Full disclaimer: “Men” is a movie written and directed by a man, with editing and cinematography by men, and this is a review written by a man, but the movie is actually about a woman — and about women’s relationships to men.
And while the movie has some really startling and horrifically beautiful scenes and effects that will unfortunately stay with me for a long time, I wonder if “Men” might have benefited from having more women co-writing or -directing — not just because women still don’t get as many opportunities or the same pay in Hollywood, but because the movie might have had more to say about both genders.
Alex Garland, the directing man in question, has created some of the best sci-fi-horror of this century, writing “28 Days Later” (2002) and directing “Ex Machina” (2014), the latter a skin-tickling thriller about artificial intelligence that interrogated the way men objectify women. His last effort, 2018’s one-of-a-kind “Annihilation,” got good reviews but flopped at the box office.
For the third movie he’s written and directed, Garland is digging in new-ish ground: “Men” is what he describes as a “folk horror” starring Jessie Buckley, fresh off an Oscar nomination for best supporting actress in 2021 for “The Lost Daughter.”
Buckley plays Harper, a young woman Airbnb’ing at an Elizabethan-era manor in an inscrutable town we never really see or get the dimensions of. What is more clear: There are a lot of Men in this town, and they all look unsettlingly similar. These men are played by Rory Kinnear (“No Time to Die”), whose deft transformations are a highlight of the movie. His many faces populate a film where men seem to pop up in every place Buckley turns for solace: In the rental house, he’s a kind but patronizing landlord; in the church, he’s a blaming priest; in the wide outdoors, he’s a naked nymph staring from the tree line.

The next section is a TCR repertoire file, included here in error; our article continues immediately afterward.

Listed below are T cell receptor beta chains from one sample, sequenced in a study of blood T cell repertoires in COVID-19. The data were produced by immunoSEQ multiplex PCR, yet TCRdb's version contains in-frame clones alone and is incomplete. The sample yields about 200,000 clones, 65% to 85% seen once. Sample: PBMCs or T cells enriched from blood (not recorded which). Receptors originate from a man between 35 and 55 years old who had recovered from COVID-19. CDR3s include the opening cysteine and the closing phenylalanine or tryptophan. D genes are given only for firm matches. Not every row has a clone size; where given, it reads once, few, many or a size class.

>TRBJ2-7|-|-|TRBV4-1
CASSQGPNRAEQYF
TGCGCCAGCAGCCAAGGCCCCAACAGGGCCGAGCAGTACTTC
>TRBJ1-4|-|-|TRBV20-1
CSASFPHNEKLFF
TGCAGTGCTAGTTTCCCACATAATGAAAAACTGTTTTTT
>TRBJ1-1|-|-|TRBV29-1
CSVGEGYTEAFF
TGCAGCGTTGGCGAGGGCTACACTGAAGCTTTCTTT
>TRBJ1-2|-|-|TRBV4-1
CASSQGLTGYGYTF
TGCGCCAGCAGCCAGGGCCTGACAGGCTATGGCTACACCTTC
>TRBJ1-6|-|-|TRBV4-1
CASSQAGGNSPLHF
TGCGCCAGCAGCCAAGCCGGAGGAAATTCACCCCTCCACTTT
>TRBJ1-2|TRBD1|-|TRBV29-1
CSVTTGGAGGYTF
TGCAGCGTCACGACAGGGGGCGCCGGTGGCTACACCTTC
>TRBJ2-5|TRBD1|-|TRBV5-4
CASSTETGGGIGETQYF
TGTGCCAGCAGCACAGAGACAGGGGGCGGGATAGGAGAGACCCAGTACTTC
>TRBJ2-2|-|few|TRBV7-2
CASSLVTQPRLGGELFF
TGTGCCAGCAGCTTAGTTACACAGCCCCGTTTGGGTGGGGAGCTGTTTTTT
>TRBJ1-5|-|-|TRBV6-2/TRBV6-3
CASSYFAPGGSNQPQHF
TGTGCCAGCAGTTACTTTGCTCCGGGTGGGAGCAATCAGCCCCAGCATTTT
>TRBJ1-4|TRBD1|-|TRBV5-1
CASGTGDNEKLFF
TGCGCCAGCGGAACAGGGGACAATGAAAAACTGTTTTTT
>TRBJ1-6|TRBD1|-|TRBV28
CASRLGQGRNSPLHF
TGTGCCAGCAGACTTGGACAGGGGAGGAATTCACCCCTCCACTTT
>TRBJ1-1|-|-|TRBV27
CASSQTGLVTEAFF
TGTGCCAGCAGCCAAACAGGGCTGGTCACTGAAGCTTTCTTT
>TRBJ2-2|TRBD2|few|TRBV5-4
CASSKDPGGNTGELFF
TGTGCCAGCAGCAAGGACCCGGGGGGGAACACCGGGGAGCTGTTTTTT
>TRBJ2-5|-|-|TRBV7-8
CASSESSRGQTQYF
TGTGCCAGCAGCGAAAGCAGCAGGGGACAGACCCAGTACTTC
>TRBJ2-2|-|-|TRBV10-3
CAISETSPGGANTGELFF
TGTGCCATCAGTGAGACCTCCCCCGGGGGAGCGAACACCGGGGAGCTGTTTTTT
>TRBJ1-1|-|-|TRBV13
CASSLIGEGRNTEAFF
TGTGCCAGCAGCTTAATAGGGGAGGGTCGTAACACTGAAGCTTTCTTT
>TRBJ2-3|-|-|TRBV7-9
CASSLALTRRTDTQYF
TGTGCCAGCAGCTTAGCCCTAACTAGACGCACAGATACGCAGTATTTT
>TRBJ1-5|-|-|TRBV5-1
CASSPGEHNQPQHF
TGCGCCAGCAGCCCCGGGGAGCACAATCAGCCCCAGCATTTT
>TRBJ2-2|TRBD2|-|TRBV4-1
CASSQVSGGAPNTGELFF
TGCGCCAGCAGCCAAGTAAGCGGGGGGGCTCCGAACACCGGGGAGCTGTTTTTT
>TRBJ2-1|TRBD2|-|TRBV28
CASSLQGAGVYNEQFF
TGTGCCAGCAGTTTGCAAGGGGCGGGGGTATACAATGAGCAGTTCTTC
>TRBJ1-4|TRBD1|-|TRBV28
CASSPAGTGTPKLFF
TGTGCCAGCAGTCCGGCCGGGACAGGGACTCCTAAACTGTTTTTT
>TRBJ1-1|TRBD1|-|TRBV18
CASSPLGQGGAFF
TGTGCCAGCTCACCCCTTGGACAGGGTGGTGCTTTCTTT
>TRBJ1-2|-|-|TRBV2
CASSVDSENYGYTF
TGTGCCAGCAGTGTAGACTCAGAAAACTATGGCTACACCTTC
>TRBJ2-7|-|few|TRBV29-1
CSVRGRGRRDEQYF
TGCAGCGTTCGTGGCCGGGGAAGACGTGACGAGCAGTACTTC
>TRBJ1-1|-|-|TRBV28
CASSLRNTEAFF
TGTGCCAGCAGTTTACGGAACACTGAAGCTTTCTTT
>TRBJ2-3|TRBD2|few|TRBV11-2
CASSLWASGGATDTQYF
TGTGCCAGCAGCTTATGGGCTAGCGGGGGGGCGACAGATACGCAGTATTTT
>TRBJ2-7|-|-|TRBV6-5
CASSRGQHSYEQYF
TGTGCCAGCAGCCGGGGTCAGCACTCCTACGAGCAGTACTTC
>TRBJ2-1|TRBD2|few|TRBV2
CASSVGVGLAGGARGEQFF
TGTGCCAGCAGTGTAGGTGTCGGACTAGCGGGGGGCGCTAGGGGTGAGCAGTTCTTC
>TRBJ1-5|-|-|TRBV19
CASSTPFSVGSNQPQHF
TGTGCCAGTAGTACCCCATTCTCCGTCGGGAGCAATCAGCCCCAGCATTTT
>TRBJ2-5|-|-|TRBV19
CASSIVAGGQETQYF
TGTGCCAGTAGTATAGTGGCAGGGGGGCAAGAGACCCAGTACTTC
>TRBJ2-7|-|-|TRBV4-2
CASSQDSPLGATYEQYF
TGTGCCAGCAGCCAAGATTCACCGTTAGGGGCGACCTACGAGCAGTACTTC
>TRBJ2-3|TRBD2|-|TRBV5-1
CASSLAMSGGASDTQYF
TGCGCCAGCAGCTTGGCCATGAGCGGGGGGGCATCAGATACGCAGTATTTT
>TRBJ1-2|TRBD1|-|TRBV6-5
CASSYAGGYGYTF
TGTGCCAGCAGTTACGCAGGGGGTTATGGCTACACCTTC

Much of the horror comes from using this device to deepen the inherent menace of being a woman alone in an unfamiliar and bygone place, where civilizing forces seem too far away. It’s successful enough to make a man feel like he’s experiencing some part of what women feel when surrounded by us.
It’s the feeling of looking across a room and seeing a stranger peering in the window; of entering a bar and realizing you are the only woman and every man is looking at you; of walking alone in the woods and realizing you’re not alone.
The problem: There are a jumble of vague metaphors here, from Adam and Eve to Jesus Christ to paganism to Homer. What this movie does have to say, it hammers home to make sure you really don’t miss it. In the genre of unresolved-trauma-as-horror, it’s not as simple and subtle as “The Babadook” (2014) or “Midsommar” (2019).
The climactic scene drags on for an exhausting amount of time as if it’s trying to make sure you get the point. Then, the resolution and main character’s development hangs like a mostly sawed-off limb, as if Garland forgot about the woman at the center of “Men.”
Garland has yet again created something singular here, but he hasn’t cinched it.